Here’s what changed my tune. Last Sunday I participated in a watercolor workshop (sponsored by Winsor Newton) at the CTN Animation Expo at the Marriott Hotel in Burbank. Gary Geraths and Virginia Hein, art instructors from Otis College of Art and Design, were there to show us how they use Winsor Newton products to create “on the spot” plein air watercolor paintings. Woo hoo! I got there a little early and watched a whole lot of animators, carrying books to be autographed and portfolios to be critiqued, going from building to building, building to tent and room to room (I noticed this particular movement when I went inside in search of a restroom).

Soon, Gary assembled all of us at the Winsor Newton tent and we walked to the hotel parking lot, where we were a bit apart from all the moving animators. But when I say away from the movement, I meant the movement of the people crossing in front of us to go to the various buildings and tents. There was some serious movement going on just to our right in the form of planes taking off from the Burbank airport (aka Bob Hope Airport) about every 20 minutes. It was actually pretty cool to watch commercial jets leave the ground, then a second later that very plane was reflected in the pink/amber tinted windows of a nearby building, and once that reflection moved off the windows a brief shadow was cast down on us standing there in the parking lot. Oh my God, I was in heaven!

Back to Gary. He had set up an easel in the shade (yes, it was in the 70’s) of several huge sycamore trees. (Virginia was sitting in a camp chair off to the side, peacefully painting the people and trees in front of her.) Gary immediately launched into telling us all his tricks for carrying only the most necessary items to paint anything anywhere. He had many stories and talked of many experiences he had while painting outside, all the while he painted layer upon layer of color to the sycamore trees, people and row of cars directly in front of him. He showed us how he arranges his trays of color, with the warm colors in one row and the cool colors in another. Gary referred to the lovely dark colors John Singer Sargent used to great effect in his watercolor paintings. He told us how he (Gary) had painted from moving kayaks/canoes—stashing his tiny watercolor book and paints away at a moment’s notice when they were soon to be in the rapids. Yikes! He even described getting lost once (for a day and a night) and how he only had water from his water bottle meant for painting to drink. Writing this down now I wonder if I heard him correctly. Anyway, there was plenty of water to be found around the Marriott parking lot. And his final piece was lovely—capturing just the right amount of Southern California dark and light color, leaving plenty of white spaces for highlights and rest.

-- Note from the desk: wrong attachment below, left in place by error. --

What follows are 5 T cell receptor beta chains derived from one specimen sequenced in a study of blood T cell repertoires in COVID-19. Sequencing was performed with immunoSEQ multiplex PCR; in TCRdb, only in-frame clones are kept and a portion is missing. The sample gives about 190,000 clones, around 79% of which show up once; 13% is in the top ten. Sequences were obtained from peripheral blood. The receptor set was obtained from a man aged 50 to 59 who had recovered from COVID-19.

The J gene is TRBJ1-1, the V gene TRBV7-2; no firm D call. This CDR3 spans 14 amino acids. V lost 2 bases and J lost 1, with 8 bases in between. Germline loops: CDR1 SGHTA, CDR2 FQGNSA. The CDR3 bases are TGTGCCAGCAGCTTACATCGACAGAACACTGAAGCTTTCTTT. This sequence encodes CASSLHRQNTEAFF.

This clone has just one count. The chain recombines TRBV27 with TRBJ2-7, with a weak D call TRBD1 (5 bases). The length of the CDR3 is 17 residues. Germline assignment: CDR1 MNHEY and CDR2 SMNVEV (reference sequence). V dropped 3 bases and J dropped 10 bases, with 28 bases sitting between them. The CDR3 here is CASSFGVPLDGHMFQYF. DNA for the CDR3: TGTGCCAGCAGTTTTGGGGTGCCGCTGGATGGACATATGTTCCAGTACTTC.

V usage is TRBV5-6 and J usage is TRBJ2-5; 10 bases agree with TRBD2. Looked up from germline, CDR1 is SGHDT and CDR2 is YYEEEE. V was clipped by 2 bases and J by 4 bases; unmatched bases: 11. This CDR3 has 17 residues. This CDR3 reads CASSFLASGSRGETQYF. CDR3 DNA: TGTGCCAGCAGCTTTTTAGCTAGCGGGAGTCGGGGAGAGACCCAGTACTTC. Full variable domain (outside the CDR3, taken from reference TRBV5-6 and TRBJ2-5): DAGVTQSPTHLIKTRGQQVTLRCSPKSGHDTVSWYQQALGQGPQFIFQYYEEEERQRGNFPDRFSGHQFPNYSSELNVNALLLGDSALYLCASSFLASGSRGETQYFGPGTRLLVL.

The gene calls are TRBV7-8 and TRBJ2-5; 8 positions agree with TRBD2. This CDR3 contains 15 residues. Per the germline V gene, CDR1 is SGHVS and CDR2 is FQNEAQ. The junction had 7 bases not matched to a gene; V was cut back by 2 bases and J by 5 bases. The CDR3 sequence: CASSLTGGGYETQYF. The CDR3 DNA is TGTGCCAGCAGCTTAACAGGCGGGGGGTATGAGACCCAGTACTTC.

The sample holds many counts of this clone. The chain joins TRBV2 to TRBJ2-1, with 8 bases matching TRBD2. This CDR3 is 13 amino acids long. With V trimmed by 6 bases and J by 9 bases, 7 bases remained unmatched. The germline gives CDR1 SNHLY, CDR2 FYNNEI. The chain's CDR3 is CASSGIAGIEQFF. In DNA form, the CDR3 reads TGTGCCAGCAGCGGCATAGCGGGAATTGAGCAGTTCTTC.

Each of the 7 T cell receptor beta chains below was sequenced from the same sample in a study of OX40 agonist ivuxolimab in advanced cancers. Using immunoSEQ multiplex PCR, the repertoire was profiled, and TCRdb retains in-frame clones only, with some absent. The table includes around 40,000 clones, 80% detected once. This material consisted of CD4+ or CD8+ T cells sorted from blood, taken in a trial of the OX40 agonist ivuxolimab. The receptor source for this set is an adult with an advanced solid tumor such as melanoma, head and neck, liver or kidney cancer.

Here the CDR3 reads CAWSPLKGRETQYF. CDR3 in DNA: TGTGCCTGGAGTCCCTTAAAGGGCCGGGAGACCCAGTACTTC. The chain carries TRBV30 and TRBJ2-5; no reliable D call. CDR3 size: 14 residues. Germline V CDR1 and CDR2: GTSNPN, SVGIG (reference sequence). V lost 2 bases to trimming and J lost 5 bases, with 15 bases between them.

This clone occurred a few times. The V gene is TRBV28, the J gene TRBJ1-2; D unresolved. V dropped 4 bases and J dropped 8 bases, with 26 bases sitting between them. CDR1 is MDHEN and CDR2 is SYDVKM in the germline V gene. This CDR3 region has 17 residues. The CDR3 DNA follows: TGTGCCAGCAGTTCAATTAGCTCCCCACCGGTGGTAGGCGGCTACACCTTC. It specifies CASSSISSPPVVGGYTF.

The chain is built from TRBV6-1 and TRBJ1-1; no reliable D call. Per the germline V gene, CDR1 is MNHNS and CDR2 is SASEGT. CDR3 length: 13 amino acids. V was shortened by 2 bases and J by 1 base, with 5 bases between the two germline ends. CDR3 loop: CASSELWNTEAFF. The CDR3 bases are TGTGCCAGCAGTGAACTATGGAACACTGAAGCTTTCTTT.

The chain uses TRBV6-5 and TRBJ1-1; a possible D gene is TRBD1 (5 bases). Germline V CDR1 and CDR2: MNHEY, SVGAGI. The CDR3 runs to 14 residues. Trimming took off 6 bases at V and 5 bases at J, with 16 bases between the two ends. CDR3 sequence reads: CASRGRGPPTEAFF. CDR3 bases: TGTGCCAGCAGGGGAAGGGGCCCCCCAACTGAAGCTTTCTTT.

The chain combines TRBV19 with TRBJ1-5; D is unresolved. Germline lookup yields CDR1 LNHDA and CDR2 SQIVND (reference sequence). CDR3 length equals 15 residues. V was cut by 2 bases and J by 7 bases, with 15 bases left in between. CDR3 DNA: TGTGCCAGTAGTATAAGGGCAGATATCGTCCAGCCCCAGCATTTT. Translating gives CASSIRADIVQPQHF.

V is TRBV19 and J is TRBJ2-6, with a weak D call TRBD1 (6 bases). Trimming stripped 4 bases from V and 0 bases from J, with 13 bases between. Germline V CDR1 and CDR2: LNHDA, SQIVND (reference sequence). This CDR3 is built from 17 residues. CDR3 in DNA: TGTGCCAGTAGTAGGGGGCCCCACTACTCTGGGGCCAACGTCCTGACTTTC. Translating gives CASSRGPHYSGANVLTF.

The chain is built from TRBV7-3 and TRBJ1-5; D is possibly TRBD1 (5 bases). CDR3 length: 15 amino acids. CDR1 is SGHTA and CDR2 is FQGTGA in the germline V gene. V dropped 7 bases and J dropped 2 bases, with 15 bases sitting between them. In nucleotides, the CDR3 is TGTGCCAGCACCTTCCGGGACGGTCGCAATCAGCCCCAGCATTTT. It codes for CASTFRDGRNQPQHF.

So, now it’s Virginia’s turn, and she chose the exact same composition as Gary, but she included people. And the light on the Sycamore trees and space between them had definitely changed. I have taken a watercolor class from her (at the Descanso Garden) and I see her at various urban sketching venues around town. Her “on the spot” artwork is pretty amazing! She didn’t have harrowing plein air experiences to share, but instead treated us to a lesson in using layers of various yellows to capture the light of a fall day in Southern California. Virginia did a quick sketch of the scene with a golden colored Inktense pencil (I didn’t write down what exact color…), so it would soon fade into the background as soon as watercolor was added. She talked about experimenting with the transparent nature of certain colors, specifically New Gamboge. Virginia layered in the more opaque watercolors like cadmium yellow. Then going in for the kill at the end, she added fluorescent orange and line detail with her “oak” colored Inktense pencil. I think her reference to these golden colors and then golden shaded greens was of further interest to me. She said, and I think I agree, that southern CA foliage greens are more yellow and golden, not generally of a blue driven nature as you might find in the trees/plants of northern CA. And when I look back at early 20th century California impressionist landscape painters who painted in Laguna Beach, you can see that they had figured that out too. The light here in southern California is rather special and golden. And Virginia sure captured that golden essence. I didn’t even have a tube of New Gamboge. Better get on that ‘cause now it’s my turn to see what I can do with the golden light of southern California! Thanks Gary and Virginia.